ePHARMACIES’ TIME HAS COME

An invasion of armies can be resisted, but not an idea whose time has come.

                     - Victor Hugo

This famous qu­ote has alre­ady gone down in the annals of Indian history to be associated with the budget speech given in 1991 by the then fin­a­nce minister, leading India into the path of economic reforms, making it into an IT powerhouse. Over the past few years, the Indian pharma sector has been gaining tr­action largely owing to so­me of the key regulatory and policy changes that have be­en instituted by the government, including relaxed FDI entry caps, 100 per cent FDI in the medical devices sector and enforcement of medical devices rules. Recently, the ministry of health and family welfare has released the draft rules pertaining to sale of drugs by e-pharmacy with an aim to regulate online sale of medicines. This is one of the occasions where the law had to catch up with the industry as the market for online sale of medicines has been prevalent in India over the past few years without the existe­n­ce of appropriate regulatory framework.

Right from the inception, the online pharmacy players have faced hu­rdles owing to lack of clarity under the Dr­u­gs and Cosmetics Rules, 1945 regarding online sale of medicines. But off late, the government has taken note that online sale is critical for easy access to medicines. The draft pharmaceutical po­licy released in 2017 ackn­o­wledged the need to move into e-pharmacy space and formulate guidelines for encouraging it in the larger co­n­s­umer interest. The draft policy has also acknowledged that opportunities in the e-pharmacy sector can also be an area for attracting FDI.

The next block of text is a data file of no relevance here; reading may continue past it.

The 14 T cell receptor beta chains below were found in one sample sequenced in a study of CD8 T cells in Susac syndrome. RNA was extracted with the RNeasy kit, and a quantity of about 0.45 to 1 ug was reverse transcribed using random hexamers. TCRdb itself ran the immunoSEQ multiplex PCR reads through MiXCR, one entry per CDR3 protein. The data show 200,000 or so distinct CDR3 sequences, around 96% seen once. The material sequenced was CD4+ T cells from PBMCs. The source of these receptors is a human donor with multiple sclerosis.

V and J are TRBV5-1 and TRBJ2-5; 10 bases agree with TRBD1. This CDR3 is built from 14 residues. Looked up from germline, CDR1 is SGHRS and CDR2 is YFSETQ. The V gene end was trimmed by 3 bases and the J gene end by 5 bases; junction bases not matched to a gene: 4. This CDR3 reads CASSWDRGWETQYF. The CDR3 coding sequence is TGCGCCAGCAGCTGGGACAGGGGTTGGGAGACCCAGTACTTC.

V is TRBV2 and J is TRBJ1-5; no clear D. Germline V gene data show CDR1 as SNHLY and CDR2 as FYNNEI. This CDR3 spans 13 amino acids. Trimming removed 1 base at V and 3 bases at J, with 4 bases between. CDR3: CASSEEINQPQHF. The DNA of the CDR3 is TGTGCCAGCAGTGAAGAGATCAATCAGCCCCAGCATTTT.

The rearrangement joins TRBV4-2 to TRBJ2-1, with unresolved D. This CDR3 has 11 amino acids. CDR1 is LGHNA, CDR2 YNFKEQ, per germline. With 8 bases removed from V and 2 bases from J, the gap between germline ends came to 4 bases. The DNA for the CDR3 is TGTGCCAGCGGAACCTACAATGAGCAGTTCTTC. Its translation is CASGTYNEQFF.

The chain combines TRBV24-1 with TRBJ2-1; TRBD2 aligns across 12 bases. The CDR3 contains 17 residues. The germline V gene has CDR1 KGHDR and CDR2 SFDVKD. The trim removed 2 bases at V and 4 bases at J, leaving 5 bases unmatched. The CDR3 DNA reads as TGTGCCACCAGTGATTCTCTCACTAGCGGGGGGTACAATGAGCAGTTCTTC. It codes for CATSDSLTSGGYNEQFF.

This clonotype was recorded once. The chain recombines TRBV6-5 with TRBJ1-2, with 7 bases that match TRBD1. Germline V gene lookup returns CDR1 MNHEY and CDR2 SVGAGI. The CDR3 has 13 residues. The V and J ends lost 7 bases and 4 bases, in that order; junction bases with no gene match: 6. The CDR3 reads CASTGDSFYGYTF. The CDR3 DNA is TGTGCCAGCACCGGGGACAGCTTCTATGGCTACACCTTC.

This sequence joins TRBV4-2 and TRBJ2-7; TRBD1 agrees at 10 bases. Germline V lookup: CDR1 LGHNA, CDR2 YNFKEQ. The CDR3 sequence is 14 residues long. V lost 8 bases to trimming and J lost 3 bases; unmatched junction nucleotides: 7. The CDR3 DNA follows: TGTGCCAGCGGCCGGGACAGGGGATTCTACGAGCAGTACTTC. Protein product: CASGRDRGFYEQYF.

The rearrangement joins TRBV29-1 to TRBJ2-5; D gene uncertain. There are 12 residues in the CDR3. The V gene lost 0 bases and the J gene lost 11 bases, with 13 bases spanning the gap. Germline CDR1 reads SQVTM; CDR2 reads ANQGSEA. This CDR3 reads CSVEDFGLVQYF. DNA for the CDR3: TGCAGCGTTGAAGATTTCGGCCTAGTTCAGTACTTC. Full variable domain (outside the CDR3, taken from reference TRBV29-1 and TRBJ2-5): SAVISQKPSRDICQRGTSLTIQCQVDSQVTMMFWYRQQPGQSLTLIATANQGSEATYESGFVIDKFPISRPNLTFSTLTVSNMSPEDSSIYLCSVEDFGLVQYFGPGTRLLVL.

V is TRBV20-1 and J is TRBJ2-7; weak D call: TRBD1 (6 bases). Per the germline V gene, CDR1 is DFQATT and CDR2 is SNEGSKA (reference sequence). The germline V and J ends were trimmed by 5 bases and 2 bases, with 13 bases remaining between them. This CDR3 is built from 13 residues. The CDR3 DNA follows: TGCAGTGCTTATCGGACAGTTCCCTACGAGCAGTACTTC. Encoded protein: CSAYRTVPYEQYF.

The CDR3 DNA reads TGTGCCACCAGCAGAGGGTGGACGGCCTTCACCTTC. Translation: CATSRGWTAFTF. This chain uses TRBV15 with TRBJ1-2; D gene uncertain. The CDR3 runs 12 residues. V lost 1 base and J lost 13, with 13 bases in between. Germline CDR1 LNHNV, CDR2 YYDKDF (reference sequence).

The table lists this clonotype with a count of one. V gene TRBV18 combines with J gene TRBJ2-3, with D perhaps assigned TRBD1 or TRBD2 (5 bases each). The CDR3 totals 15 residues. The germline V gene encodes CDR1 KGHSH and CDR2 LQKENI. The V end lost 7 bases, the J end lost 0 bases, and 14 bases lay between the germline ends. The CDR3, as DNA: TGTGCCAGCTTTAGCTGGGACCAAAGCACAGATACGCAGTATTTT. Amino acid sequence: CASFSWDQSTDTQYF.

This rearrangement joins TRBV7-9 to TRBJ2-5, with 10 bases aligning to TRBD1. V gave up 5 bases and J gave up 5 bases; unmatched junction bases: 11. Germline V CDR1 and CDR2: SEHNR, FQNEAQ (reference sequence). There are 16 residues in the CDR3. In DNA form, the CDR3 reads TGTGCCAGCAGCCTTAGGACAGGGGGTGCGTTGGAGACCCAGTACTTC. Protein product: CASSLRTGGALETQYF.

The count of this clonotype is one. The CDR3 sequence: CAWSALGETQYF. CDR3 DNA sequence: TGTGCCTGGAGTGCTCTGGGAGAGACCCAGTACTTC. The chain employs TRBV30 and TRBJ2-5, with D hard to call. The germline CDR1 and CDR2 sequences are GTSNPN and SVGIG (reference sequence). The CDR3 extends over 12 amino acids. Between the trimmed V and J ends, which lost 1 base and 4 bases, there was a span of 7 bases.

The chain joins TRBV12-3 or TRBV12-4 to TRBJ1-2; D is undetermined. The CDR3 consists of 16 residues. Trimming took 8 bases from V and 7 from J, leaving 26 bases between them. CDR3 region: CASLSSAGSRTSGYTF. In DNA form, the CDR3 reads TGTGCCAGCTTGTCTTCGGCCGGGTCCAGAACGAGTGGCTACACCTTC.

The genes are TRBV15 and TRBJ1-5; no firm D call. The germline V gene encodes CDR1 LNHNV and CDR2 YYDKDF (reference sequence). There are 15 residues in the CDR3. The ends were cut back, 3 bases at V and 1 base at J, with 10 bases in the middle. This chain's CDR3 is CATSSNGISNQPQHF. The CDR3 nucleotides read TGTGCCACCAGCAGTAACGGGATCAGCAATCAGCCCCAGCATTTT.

As per the draft rules, no one is entitled distribute or sell, stock, exhibit or offer for sale of drugs through e-pharm­acy portal unless registered with the central licensing aut­hority (CLA). For running an e-pharmacy business, on­ly a single registration from CLA will be required. This contrasts with the regime co­ncerning the brick and mortar stores, where a store specific registration is required from the local/state drug authority for selling drugs. The reason for having a single re­g­istration from CLA is aimed to remove any impediments on inter-state sale/distribution of drugs by the e-pharm­a­cy registration holder. The draft rules also clarifies that any sale of drugs over the e-pharmacy portal will be ma­de pursuant to prescription received from customer, and only those drugs can be sold th­at don’t come within the purview of Narcotic Drugs & Psychotropic Substan­c­es Act, 1985, tranquilisers and schedule X drugs. These exclusions have been made ke­e­ping in mind public health concerns. The draft rules fu­r­ther stipulate e-pharmacy registration holder is requi­r­ed to undertake various compliance measures like putti­ng in place adequate custo­m­er grievance redressal me­c­hanism, comply with the Information Technology Act, 2000 in relation to customer data protection and storage of cu­stomer data in India.

While some of stipulatio­ns in the draft rules are a step in the right direction, there are certain infirmities that should be addressed while finalising rules.